Sylvie’s Tips: Gaining Control of Your Muay Thai Kick – Floating Block

Sylvie’s Tips: The Floating Block Sakmongkol was the first person to tell me not to turn around on kicks.  He was adamant about it.  It’s very awkward when you...

Sylvie’s Tips: The Floating Block
Sakmongkol was the first person to tell me not to turn around on kicks.  He was adamant about it.  It’s very awkward when you first try and your kick can be really flicky and horrible, but the more you get it under control the more you realize how much this increases power.  Basically you want to have confidence that you can control your kick at any time, so if you miss your target you’re not going to spin all the way around.  Honestly, you’ll seldom if ever see this in a Thai fight and when I see it now in the octagon or in western fights, I cringe.
I got control by practicing stopping my kick and pulling it off of the bag.  It’s good to have a reference point – Kaensak used to have me kick the wall, which was padded at AMA – and a bag is a good tool for that.  But I really honed the skill in shadow.  Lots and lots of shadow. This Sylvie’s Tip was in answer to a request from a follower who said he had trouble turning over his hip too much in his kick. I think this control exercise can solve a lot of hip turn and even confidence issues.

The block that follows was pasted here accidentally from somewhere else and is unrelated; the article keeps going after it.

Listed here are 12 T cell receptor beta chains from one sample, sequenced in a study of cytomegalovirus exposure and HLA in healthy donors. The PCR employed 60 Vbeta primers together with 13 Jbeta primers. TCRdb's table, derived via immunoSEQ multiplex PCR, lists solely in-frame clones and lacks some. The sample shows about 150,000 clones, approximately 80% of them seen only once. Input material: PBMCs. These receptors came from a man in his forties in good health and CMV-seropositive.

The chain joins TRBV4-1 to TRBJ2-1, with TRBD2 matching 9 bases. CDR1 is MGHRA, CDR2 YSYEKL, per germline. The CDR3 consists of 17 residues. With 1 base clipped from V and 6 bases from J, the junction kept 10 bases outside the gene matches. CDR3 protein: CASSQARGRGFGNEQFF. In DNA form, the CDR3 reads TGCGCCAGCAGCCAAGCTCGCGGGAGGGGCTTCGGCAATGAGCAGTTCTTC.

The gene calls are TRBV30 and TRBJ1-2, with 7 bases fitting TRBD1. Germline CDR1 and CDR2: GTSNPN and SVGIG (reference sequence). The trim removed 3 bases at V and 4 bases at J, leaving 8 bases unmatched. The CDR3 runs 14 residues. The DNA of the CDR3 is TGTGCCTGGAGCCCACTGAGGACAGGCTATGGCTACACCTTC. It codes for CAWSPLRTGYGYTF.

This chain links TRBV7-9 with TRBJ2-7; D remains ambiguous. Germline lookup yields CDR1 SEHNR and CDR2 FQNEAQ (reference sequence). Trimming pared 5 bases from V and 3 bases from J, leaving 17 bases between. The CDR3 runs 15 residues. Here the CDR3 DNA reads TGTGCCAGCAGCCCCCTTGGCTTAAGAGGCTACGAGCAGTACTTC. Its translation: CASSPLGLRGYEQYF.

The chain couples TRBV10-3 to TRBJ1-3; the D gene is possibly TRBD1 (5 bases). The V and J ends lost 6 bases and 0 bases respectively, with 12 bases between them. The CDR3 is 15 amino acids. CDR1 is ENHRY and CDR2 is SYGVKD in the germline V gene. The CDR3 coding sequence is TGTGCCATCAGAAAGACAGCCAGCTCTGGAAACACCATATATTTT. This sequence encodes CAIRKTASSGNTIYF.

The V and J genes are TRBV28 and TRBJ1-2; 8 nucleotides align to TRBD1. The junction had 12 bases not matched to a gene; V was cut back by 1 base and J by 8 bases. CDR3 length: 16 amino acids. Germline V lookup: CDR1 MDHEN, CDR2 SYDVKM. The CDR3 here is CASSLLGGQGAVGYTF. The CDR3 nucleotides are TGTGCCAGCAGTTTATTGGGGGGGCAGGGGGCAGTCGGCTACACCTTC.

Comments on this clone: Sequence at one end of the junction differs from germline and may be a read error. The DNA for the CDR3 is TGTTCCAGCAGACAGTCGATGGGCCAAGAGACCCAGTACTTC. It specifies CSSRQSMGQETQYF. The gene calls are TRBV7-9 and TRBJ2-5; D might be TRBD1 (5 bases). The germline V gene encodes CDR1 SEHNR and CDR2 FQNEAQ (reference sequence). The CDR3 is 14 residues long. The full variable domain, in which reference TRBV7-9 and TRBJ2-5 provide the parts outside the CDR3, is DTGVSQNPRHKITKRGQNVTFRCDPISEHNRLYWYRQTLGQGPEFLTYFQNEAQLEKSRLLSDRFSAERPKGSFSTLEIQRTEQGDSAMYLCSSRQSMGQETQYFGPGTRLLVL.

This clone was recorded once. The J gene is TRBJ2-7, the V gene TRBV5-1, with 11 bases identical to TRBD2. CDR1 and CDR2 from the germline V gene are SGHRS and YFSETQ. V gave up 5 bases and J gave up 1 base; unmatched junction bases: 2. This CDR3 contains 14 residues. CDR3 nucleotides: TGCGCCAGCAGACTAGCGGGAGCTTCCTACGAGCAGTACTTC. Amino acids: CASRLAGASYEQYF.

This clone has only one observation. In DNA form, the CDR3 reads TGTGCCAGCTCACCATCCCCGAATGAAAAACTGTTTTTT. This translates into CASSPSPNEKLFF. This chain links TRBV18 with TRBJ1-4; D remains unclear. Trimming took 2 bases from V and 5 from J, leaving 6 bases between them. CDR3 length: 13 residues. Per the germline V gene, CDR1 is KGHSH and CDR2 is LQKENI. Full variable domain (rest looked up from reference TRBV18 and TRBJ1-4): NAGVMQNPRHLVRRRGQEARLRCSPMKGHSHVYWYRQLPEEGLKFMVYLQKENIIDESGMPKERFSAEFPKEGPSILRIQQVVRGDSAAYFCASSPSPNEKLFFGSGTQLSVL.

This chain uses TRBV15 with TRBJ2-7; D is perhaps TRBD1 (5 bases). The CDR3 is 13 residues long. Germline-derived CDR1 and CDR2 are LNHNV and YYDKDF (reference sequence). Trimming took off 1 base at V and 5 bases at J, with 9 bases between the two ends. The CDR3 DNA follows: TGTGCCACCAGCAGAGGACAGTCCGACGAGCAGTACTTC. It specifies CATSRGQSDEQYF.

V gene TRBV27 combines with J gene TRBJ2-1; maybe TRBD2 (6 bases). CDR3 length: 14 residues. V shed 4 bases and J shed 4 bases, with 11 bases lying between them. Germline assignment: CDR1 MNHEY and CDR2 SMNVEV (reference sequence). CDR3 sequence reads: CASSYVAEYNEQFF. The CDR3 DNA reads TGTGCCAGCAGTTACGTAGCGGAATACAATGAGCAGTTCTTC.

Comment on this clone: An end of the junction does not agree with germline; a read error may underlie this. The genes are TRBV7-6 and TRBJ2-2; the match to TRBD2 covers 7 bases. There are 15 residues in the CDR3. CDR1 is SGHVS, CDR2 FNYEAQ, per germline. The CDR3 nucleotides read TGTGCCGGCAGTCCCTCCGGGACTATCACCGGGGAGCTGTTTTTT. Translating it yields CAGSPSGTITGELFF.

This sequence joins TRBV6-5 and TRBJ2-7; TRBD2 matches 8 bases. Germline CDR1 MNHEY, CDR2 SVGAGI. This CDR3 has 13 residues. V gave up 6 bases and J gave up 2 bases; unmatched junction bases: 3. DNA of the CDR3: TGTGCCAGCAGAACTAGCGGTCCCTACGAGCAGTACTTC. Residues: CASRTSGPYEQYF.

You can see video of Sakmongkol teaching it to me back in February (2014) here: 15 New Techniques That Will Improve Your Muay Thai – From My Training in Pattaya.

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A 100 lb. (46 kg) female Muay Thai fighter. Originally I trained under Kumron Vaitayanon (Master K) and Kaensak sor. Ploenjit in New Jersey. I then moved to Thailand to train and fight full time in April of 2012, devoting myself to fighting 100 Thai fights, as well as blogging full time. Having surpassed 100, and then 200, becoming the westerner with the most fights in Thailand, in history, my new goal is to fight an impossible 471 times, the historical record for the greatest number of documented professional fights (see western boxer Len Wickwar, circa 1940), and along the way to continue documenting the Muay Thai of Thailand in the Muay Thai Library project: see patreon.com/sylviemuay

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